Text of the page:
In the past providing medical insurance for remote workers across several countries was an administrative nightmare. Is anyone in your office an expert on the Albanian or Argentinian health systems? Today, companies like SafetyWing provide an all-in-one platform to easily provide and administer health insurance for remote workers in over 175 countries.
Contingency plans for remote workers
The conflict in Ukraine has highlighted companies with best practices in contingency plans for remote workers. Very early on companies like Wix and Vistaprint paid for their Ukrainian employees to relocate to the country’s west or nearby countries. The 2001 terrorist attack highlighted the need for contingency plans more generally. The conflict in Ukraine is now doing the same for remote workers.
2. Make culture explicit
Too often I’ve seen culture and values hidden away in documents with little impact on everyday operations. At least in-office employees have the benefit of rubbing shoulders with executive management who should hopefully espouse the company’s culture. In any case, both in-office and remote employees benefit from making culture more explicit.
Write it down
Everyone writes down their mission and values, but how many companies write down the key tenets of their culture and what is expected of employees? There should also be clear guidelines on what employees should do or should expect when cultural norms are not adhered to or break down.
Culture also needs to be at the core of onboarding. At a minimum, it must be included in the standard onboarding deck or presentation, but to give it the necessary authority, it is best if the CEO or manager presents the key cultural tenets live. There is no space for misunderstanding when employees hear about the importance of a company’s culture from the top!
While good companies put culture front and center in their onboarding, fewer companies include it as part of their recruiting. This is an oversight! It is much easier to find employees who will commit to your culture when they are evaluated against it and self-select for it during the recruitment phase. The easiest way to do this is to adopt a “screening out” approach. That is, use questions to screen out candidates who are not a cultural fit.
You can also adopt the practice of a “Yes Champion”. That is, there must be someone on the recruitment panel that absolutely believes that a candidate is a good fit before they can be hired. The successful candidate must be near-perfect for your company, not near-decent.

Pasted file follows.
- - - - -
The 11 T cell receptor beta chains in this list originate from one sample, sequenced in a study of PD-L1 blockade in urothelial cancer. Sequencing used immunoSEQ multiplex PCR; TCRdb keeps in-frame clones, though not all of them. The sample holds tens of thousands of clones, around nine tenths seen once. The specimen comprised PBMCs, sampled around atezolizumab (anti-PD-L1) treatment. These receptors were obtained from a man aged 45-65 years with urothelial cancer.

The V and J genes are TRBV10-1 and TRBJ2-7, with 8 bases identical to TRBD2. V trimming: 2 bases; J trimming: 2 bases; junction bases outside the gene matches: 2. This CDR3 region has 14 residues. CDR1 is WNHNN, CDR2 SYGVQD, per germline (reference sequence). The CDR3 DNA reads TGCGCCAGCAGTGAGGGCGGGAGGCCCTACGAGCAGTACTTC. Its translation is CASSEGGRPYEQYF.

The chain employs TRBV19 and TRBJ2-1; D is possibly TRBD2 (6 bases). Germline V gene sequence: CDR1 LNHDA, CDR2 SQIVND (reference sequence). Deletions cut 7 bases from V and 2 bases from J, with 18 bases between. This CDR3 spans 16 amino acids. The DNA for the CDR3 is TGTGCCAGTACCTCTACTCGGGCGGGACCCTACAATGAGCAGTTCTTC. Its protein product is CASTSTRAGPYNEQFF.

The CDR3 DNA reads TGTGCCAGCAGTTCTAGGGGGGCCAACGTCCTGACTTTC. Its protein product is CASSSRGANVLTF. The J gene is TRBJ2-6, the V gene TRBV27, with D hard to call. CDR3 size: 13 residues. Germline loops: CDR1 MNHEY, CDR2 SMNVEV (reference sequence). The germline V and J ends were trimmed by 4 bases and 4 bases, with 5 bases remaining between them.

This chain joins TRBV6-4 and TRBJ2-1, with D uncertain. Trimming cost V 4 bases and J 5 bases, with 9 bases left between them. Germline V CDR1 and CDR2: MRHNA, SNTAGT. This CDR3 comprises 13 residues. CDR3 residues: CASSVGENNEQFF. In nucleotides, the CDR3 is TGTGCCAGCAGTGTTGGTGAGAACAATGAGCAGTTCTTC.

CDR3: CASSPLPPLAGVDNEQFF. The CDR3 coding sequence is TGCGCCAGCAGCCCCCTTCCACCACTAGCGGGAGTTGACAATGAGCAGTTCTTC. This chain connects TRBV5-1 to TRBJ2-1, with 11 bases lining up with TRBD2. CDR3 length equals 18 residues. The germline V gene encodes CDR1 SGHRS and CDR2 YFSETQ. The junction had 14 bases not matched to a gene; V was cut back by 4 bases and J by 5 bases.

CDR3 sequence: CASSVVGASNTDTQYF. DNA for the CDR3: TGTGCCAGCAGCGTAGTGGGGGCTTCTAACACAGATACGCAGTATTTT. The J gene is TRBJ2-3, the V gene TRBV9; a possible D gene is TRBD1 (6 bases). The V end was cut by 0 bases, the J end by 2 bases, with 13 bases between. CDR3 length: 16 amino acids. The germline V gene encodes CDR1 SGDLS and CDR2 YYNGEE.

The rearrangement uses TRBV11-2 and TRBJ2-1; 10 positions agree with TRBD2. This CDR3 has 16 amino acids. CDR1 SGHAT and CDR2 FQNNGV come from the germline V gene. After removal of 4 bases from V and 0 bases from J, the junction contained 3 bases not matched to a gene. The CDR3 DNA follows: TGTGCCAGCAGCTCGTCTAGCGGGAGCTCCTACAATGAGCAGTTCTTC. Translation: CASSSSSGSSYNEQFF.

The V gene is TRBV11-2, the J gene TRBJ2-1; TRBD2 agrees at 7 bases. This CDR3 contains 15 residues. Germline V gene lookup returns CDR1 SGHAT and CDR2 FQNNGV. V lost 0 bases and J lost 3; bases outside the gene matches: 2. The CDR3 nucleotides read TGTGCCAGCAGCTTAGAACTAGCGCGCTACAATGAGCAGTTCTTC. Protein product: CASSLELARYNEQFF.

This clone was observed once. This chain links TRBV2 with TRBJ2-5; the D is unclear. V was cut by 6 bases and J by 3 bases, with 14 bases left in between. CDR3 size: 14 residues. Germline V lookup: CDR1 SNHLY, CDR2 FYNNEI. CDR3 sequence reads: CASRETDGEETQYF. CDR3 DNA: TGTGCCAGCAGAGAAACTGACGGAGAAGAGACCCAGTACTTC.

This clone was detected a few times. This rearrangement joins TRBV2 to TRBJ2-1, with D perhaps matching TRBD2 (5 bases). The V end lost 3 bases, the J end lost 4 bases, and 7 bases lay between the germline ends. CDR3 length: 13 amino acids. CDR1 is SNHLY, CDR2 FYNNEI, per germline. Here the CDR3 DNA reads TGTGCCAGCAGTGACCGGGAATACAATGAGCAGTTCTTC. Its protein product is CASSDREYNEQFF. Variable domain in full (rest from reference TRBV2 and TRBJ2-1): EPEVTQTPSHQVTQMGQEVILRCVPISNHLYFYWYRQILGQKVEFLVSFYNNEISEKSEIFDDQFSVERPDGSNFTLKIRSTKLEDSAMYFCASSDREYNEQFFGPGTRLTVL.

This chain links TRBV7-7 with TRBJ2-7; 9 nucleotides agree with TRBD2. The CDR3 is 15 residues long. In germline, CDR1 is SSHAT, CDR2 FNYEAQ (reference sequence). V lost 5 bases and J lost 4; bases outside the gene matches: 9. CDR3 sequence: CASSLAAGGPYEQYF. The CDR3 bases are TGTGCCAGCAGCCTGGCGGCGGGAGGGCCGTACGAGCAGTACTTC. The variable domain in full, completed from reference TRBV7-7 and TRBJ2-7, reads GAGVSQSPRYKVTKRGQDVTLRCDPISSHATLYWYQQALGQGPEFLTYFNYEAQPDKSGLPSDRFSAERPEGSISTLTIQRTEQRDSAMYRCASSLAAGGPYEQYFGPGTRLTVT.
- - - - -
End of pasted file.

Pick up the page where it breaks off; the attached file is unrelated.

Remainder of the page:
3. Making work hours count with flexibility
Remote work is flexible work and can increase productivity but there need to be adjustments for remote workers, especially for those in different time zones.
Where possible, remote workers should be given sufficient autonomy so that they can carry out their work without being road blocked by unnecessary oversight by managers. Sometimes a simple clarification can turn into multiple days of delay when emails or Slack messages are missed and have to be followed up. No one likes playing tag over email or Slack!
Clear roles, responsibilities, expectations, and instructions can also grease the wheel for remote workers. Confusion and uncertainty are productivity killers. As previously mentioned, writing things down in detail helps enormously and is well worth the initial pain.
Above all else, there needs to be patience and understanding around communication. Remote workers need to make their work hours and response times clear and they need to be respected. There should be no expectation that anyone is available at any time. Nor should remote workers need to be dictated to because they cannot immediately respond to a request, sufficient time needs to be allocated when two-way communication around a task or an issue is needed.
Conscious Culture is a commitment to all the people in a company. How can a credible culture be created when some workers are treated noticeably differently from others or their particular circumstances are ignored? A commitment to Conscious Culture is thus a commitment to remote workers. Differences in wages by geographic location are reasonable given differences in local wages and living standards but not including remote workers in key meetings, discussions, and social activities is not. As the globe continues to flatten so must companies remove the barriers that prevent them from fully utilizing and attracting remote talent.
Lona is a social impact entrepreneur, Y Combinator founder, Advisor at EU for Innovation, and a digital nomad.
SafetyWing is building the first global safety net for remote companies, remote workers, and nomads worldwide. It offers medical insurance for nomads and remote companies around the world. It is also developing other insurance products such as pension savings and income insurance. Its products are built and designed by a fully remote team of nomads distributed across three continents.